Roanoke County Fire and Rescue testing drone delivery for emergency situations

Pilot program will start small, but aims to ramp up with technology and legislative advancements

ROANOKE COUNTY, Va. – Drones have become just as common as hoses and axes for many of our local fire departments and now Roanoke County is piloting a program that would take its drones to the next level.

Roanoke County Fire and Rescue’s drone program has grown more valuable by the day since launching in 2018. Most recently it flew over the top of the major fire at Pebble Creek Apartments to document damage and using thermal imaging, identify hot spots and places the fire had spread to. Lieutenant Sean Lacy said the while the drones have been valuable, they’ve generally served a single purpose.

“Most of the time it provides us an aerial surveillance capability where we can have aerial imagery of the situation that’s going on,” Lacy said.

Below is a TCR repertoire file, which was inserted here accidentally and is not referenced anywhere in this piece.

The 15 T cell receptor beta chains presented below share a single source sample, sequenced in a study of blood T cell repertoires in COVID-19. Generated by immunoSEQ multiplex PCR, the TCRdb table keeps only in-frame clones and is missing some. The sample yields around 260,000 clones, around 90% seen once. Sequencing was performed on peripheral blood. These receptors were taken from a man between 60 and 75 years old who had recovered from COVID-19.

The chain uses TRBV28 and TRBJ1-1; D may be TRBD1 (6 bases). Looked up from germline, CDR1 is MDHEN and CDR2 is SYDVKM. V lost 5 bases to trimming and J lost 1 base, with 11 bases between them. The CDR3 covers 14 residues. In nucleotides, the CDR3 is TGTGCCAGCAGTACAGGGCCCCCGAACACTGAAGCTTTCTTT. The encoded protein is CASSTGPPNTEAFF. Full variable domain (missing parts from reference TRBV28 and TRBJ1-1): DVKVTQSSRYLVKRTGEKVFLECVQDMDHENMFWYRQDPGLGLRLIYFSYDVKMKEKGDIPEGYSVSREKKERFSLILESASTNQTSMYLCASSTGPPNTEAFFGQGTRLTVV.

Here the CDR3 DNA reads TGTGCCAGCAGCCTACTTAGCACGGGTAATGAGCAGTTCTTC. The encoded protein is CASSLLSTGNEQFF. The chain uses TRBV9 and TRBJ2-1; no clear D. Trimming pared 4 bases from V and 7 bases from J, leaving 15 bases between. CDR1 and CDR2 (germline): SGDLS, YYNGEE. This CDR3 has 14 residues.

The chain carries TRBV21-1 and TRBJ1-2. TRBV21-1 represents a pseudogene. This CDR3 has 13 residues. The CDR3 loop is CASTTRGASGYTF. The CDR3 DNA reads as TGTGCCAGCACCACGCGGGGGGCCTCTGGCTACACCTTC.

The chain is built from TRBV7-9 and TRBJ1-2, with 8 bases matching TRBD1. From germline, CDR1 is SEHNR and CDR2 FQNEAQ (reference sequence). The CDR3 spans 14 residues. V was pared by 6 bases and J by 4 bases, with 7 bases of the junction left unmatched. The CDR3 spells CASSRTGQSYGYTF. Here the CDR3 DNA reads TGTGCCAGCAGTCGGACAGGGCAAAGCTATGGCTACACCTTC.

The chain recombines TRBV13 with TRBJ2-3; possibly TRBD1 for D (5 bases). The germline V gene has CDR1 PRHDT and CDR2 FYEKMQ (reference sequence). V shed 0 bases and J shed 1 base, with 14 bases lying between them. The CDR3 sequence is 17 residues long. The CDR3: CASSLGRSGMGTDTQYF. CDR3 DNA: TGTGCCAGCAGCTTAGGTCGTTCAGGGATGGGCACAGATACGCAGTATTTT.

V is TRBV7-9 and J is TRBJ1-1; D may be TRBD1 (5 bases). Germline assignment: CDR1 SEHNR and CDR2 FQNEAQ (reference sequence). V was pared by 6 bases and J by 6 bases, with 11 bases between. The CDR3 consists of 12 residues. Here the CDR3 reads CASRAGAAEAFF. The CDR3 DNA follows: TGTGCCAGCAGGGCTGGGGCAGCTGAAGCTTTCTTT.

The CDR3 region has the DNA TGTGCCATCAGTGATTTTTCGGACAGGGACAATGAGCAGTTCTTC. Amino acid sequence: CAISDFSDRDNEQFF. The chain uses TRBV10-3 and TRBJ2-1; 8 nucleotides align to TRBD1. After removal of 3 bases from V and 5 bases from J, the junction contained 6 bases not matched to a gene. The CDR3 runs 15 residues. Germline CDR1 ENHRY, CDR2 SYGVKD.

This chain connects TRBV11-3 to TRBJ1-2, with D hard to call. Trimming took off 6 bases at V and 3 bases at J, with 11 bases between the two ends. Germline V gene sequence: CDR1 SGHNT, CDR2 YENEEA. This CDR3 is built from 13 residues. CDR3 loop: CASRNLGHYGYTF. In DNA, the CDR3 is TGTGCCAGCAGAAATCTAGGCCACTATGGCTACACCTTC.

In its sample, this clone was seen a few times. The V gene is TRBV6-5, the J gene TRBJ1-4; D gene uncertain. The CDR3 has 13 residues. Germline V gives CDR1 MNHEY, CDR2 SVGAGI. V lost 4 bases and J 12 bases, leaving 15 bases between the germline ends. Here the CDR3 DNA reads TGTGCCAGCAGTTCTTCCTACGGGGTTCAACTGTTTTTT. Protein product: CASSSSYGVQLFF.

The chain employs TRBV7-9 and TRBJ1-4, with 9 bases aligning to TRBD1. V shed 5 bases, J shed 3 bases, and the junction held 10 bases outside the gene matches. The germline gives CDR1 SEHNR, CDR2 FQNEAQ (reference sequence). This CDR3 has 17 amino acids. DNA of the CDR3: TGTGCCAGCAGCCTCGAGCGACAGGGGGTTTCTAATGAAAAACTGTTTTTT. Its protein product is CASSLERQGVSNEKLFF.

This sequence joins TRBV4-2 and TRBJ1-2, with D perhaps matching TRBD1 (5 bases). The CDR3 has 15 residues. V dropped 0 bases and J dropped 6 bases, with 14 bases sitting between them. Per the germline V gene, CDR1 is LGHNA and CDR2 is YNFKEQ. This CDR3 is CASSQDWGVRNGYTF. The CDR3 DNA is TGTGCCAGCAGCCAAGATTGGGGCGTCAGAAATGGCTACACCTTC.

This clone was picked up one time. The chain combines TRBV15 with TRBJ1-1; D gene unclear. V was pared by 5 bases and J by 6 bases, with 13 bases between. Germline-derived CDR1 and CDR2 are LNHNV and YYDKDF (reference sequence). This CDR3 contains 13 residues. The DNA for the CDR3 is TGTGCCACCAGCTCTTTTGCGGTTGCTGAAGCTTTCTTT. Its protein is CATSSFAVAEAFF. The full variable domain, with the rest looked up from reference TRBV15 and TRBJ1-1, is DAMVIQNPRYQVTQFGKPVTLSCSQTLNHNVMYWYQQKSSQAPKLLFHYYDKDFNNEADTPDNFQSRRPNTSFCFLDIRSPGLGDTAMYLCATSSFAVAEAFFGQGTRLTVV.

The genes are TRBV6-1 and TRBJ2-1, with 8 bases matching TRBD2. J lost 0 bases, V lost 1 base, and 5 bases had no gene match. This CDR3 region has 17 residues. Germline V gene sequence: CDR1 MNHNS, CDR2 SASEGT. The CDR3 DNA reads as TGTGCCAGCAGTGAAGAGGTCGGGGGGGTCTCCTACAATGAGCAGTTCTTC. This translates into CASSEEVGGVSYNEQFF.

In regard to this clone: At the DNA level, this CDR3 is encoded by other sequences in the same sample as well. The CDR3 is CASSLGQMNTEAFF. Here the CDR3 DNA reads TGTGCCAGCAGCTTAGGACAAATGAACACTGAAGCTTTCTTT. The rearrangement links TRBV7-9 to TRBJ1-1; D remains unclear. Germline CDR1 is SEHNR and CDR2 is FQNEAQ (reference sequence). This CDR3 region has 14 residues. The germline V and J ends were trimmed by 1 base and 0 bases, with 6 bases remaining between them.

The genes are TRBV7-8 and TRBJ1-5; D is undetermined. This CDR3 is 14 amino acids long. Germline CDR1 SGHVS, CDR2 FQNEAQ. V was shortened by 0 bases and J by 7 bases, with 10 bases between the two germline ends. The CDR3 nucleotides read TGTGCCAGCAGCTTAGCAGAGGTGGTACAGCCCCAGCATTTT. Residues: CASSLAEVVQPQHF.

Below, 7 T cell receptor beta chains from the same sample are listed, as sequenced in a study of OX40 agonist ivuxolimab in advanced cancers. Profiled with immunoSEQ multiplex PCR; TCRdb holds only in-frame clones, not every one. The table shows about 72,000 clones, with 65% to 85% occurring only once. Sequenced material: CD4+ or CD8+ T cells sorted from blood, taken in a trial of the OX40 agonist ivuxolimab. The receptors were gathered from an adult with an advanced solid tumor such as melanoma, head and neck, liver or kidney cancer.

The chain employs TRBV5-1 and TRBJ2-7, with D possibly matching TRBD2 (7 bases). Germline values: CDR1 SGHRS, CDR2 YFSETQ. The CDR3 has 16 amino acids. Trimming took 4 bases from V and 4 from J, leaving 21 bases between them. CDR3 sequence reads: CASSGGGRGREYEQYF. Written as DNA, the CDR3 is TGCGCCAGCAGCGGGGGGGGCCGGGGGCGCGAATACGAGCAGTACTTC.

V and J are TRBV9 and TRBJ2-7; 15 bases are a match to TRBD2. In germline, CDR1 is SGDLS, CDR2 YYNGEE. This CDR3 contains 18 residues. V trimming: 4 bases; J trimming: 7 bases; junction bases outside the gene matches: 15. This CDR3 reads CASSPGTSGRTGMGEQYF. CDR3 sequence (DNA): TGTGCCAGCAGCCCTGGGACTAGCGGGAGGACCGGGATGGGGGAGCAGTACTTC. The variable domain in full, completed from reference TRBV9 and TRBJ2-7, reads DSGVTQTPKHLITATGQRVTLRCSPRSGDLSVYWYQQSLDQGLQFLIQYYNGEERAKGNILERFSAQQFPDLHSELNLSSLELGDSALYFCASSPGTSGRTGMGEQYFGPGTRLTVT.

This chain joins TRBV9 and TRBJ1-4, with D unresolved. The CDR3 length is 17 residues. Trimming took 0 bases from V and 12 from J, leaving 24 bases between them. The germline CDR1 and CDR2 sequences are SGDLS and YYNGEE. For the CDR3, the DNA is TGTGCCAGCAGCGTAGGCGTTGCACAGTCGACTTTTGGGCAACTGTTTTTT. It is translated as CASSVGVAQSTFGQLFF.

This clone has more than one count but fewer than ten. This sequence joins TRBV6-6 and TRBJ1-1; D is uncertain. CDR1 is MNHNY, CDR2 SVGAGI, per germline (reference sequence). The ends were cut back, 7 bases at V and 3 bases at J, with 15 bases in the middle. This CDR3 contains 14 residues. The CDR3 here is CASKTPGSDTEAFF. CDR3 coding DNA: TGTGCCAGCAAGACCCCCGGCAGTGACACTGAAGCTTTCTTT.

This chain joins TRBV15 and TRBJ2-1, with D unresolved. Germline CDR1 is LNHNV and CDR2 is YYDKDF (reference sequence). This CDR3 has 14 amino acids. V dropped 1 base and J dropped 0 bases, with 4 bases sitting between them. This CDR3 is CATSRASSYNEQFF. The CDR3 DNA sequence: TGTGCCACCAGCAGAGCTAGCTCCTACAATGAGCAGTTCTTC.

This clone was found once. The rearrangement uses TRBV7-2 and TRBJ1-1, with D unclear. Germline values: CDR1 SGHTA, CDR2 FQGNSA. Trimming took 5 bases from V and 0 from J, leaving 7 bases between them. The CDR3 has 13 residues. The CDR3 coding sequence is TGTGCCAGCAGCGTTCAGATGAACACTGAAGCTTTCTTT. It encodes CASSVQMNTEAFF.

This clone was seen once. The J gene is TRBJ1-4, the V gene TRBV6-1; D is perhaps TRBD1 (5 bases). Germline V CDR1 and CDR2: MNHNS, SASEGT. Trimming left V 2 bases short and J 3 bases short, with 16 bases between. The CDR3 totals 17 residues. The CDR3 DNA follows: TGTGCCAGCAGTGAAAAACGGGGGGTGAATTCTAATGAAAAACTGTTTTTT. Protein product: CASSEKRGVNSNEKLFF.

But that soon may be changing. The county is testing a new way to fly items weighing up to a pound through the sky, dropping with a parachute to the ground.

“[We’re] going to be using that as a delivery capability so that we can deliver supplies to crews that are out in the field or to victims with supplies that they may need in an emergency,” Lacy said

It could be flying medication or a radio to someone stranded in remote terrain, or carrying a rope for technical rescue across a gorge or waterway. The aftermarket product affixed to the county’s drones was intended to be used for fishing, but members of the department saw other possible uses and brainstormed within.

“I think that’s what we’re starting to see now with this new technology in all areas, collaborating and figuring out different ways to use it that other people haven’t thought of,” Roanoke County Fire and Rescue Community Outreach Coordinator Brian Clingenpeel said.

The county is the first in our area, and possibly the first local department in the state to try this out. Its use will be limited, but this research is paving the way for when technology and legislation catch up.

“Just giving it a try, seeing what it’s capable of, what it’s not and it’s still very much an experiment it’s not operational as of yet, but we hope it will be in the future,” Lacy said.

The county’s drone operators must follow all flight rules as prescribed by the FAA and still require line of sight operation.

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